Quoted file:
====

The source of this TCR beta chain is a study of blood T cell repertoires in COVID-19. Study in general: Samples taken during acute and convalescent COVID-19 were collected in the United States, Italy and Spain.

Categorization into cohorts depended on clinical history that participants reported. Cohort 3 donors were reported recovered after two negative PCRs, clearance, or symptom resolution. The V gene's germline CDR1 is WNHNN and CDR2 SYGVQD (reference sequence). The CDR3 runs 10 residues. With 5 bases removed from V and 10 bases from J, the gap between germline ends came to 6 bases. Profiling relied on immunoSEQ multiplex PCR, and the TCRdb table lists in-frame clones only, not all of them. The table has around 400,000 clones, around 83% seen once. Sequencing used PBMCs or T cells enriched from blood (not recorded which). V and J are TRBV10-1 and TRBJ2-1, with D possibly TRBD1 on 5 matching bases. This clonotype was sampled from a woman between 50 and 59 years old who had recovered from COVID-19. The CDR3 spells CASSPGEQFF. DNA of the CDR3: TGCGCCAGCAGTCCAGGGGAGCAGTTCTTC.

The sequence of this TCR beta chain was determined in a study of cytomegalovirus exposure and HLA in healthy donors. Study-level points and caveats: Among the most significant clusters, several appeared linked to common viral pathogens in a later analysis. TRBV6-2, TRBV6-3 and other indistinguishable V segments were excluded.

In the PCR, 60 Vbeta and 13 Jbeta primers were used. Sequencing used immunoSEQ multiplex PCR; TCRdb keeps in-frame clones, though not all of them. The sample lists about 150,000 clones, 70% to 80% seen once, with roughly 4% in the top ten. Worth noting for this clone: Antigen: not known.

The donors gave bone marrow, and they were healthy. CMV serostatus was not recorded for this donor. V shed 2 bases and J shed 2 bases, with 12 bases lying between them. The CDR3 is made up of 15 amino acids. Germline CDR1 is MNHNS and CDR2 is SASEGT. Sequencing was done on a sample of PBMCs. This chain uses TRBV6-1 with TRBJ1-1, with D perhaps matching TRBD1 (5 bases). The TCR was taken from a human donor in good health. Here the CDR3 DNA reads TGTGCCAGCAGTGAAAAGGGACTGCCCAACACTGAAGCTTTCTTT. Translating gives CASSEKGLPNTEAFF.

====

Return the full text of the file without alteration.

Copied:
The source of this TCR beta chain is a study of blood T cell repertoires in COVID-19. Study in general: Samples taken during acute and convalescent COVID-19 were collected in the United States, Italy and Spain.

Categorization into cohorts depended on clinical history that participants reported. Cohort 3 donors were reported recovered after two negative PCRs, clearance, or symptom resolution. The V gene's germline CDR1 is WNHNN and CDR2 SYGVQD (reference sequence). The CDR3 runs 10 residues. With 5 bases removed from V and 10 bases from J, the gap between germline ends came to 6 bases. Profiling relied on immunoSEQ multiplex PCR, and the TCRdb table lists in-frame clones only, not all of them. The table has around 400,000 clones, around 83% seen once. Sequencing used PBMCs or T cells enriched from blood (not recorded which). V and J are TRBV10-1 and TRBJ2-1, with D possibly TRBD1 on 5 matching bases. This clonotype was sampled from a woman between 50 and 59 years old who had recovered from COVID-19. The CDR3 spells CASSPGEQFF. DNA of the CDR3: TGCGCCAGCAGTCCAGGGGAGCAGTTCTTC.

The sequence of this TCR beta chain was determined in a study of cytomegalovirus exposure and HLA in healthy donors. Study-level points and caveats: Among the most significant clusters, several appeared linked to common viral pathogens in a later analysis. TRBV6-2, TRBV6-3 and other indistinguishable V segments were excluded.

In the PCR, 60 Vbeta and 13 Jbeta primers were used. Sequencing used immunoSEQ multiplex PCR; TCRdb keeps in-frame clones, though not all of them. The sample lists about 150,000 clones, 70% to 80% seen once, with roughly 4% in the top ten. Worth noting for this clone: Antigen: not known.

The donors gave bone marrow, and they were healthy. CMV serostatus was not recorded for this donor. V shed 2 bases and J shed 2 bases, with 12 bases lying between them. The CDR3 is made up of 15 amino acids. Germline CDR1 is MNHNS and CDR2 is SASEGT. Sequencing was done on a sample of PBMCs. This chain uses TRBV6-1 with TRBJ1-1, with D perhaps matching TRBD1 (5 bases). The TCR was taken from a human donor in good health. Here the CDR3 DNA reads TGTGCCAGCAGTGAAAAGGGACTGCCCAACACTGAAGCTTTCTTT. Translating gives CASSEKGLPNTEAFF.